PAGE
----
Well we put together back to back interviews for the first time in a month and a bit. Not bad considering the two voices we reigned in for responses. This we welcome Pops from Design Refugee. Let’s not waste any time.
Shameless plug about yourself:
After a dozen years creating websites, I have way too many personal sites scattered around:
â€¢ Business site: http://www.studiojmc.com
â€¢ My cartoons: http://toonrefugee.com
â€¢ And I help my son out at http://www.seorefugee.com
2. Defining SEO should be more than â€˜on-page and off-page’ components. If you had to describe the industry to someone new what would you say?
It’s really just online marketing. Of course when I say â€œjustâ€ I actually mean a hell of a lot of work, equal parts science and voodoo and â€“ from what I can tell â€“ it doesn’t hurt to get lucky.
3. The SEO industry is continually evolving. Do you feel currently there is less emphasis on the â€˜little things’ and even more weight given to content and relevant links?
Unless you’re doing MFA (Made for Adsense) pages or some sort of black or gray hat stuff, I think that quality content is the foundation of SEO.
4. What’s more important to you? On page optimization or off-page optimization.
As a web designer, I’m more interested in the elements I can directly control. So, the optimization I do is on-page.
5. In your view, what are the top 5 must haves (if you think there are 5) for on-page optimization?
1. Quality content. By quality I mean interesting and well written.
2. Keyword rich title
3. Keyword rich headings
4. Well coded pages
5. Did I mention quality content
6. Same question, only this time aspects for off-page optimization.
2. Targetted text in backlinks
5. I should really learn more about off-page optimization
7. Name two web markets you believe are not yet saturated and have relatively higher than average ROI potential.
Actually, I don’t look at things that way. I try to do the things that interest me and make enough money to get by. But I do think that brand and reputation management online have a big future.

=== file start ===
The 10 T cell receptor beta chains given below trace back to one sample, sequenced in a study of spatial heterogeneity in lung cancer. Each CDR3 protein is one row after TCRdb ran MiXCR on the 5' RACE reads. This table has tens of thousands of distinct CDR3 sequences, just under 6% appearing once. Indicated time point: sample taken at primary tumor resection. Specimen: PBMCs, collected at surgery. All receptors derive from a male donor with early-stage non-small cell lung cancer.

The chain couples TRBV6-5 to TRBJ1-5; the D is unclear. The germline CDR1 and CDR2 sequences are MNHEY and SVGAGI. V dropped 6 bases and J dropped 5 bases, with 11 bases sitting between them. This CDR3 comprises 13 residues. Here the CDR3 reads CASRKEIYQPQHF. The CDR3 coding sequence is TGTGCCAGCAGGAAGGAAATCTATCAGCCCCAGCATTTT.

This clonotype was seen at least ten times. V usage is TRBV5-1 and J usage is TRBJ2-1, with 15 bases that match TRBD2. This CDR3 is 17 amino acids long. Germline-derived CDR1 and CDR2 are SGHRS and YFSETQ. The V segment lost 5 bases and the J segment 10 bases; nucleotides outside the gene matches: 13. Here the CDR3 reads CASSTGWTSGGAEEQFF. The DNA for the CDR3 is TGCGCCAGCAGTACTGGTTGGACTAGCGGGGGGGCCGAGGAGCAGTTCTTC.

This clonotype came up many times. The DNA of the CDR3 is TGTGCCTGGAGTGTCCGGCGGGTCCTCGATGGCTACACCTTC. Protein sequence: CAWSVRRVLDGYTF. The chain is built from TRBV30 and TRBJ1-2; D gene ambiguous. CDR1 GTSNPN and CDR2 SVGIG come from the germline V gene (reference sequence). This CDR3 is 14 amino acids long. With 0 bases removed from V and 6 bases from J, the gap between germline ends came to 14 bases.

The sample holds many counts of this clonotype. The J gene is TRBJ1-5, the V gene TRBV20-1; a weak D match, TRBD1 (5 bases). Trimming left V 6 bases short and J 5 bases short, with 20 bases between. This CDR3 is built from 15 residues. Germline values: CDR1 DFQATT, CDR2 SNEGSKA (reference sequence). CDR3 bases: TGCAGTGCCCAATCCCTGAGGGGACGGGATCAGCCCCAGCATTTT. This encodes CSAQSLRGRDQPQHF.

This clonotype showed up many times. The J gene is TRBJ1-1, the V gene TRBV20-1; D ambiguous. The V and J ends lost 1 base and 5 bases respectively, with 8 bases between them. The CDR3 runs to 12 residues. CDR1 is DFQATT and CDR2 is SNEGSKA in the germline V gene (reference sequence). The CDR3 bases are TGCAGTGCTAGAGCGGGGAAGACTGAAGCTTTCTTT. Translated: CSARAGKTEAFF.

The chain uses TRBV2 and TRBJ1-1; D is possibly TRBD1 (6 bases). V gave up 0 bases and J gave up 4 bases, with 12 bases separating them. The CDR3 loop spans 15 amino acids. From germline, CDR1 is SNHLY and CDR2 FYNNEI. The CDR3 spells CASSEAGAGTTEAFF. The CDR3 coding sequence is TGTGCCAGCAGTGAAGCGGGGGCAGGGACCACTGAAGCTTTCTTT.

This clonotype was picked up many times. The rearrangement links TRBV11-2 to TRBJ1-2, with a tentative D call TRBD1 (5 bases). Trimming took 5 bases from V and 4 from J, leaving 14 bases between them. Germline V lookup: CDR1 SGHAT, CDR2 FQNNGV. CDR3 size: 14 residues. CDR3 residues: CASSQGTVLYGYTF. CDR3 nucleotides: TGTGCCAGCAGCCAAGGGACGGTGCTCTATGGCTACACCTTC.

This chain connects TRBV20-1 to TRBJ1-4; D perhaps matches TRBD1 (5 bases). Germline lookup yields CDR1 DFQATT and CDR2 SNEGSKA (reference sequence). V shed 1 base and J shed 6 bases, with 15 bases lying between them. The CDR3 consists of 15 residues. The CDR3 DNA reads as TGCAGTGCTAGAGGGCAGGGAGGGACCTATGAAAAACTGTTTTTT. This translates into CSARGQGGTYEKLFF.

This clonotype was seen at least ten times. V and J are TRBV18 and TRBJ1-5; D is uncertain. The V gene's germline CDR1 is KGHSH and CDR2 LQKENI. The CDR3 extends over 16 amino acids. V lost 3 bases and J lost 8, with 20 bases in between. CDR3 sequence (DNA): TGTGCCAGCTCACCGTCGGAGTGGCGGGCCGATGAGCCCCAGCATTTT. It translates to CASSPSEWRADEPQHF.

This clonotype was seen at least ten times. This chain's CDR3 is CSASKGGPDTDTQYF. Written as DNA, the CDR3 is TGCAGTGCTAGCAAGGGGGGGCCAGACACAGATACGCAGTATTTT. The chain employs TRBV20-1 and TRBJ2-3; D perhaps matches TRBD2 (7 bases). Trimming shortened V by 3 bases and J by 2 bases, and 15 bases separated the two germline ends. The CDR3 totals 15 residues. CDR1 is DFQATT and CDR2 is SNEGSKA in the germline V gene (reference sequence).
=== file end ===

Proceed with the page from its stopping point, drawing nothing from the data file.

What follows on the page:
8. Web 2.0 is here and alive, where do you see Web 3.0 (Web Cubed) heading?
I see it heading away from the computer screen and onto all sorts of devices. Not just cell phones and TVs but also appliances, toys, billboards and anything else you can imagine.
9. Looking in the crystal ball, where do you see SEO in the next year? The next five?
I don’t have a crystal ball. If I did, I would have been buying up domain names ten years ago. But I figure SERPs will be less emphasized and pure online marketing will become increasingly important.
10. I want to start offering SEO services. What basic essentials should I keep in mind?
1. It’s a job.
2. It’s hard to explain to people what you do and why it’s valuable.
3. The requirements for success keep changing. You better change with them.
4. There’s a lot of competition and not all of it is reputable
11. I know nothing about SEO/SEM or web marketing. What are the most essential business aspects I should include with my marketing campaign?
Actually, I’m amazed at the number of people that go into a business (any business) without understanding at least the fundamentals of keeping their books, analyzing their balance sheet and tracking cash flow. You don’t need to be an accountant but you ought to be able to know if you’re making a profit. That’s the first step. Then you can worry about the marketing campaign.
12. Getting quality one way links is getting much harder. What is the best strategy to employ that yields the best results?
Create quality content and then promote it any and everyway possible. Stumble Upon, Digg, etc. are great ways to get people’s attention and if the content is good the links will come.
Alternatively, it never hurts to just ask for a link.
13. Additional thoughts?
I’d like invite you all to join the group at SEOrefugee.com. It’s about one third SEO, one third general ramblings and one third insanity. And, if you can write haikus, we really need you. Our SEO Haikus thread has been a little weak lately.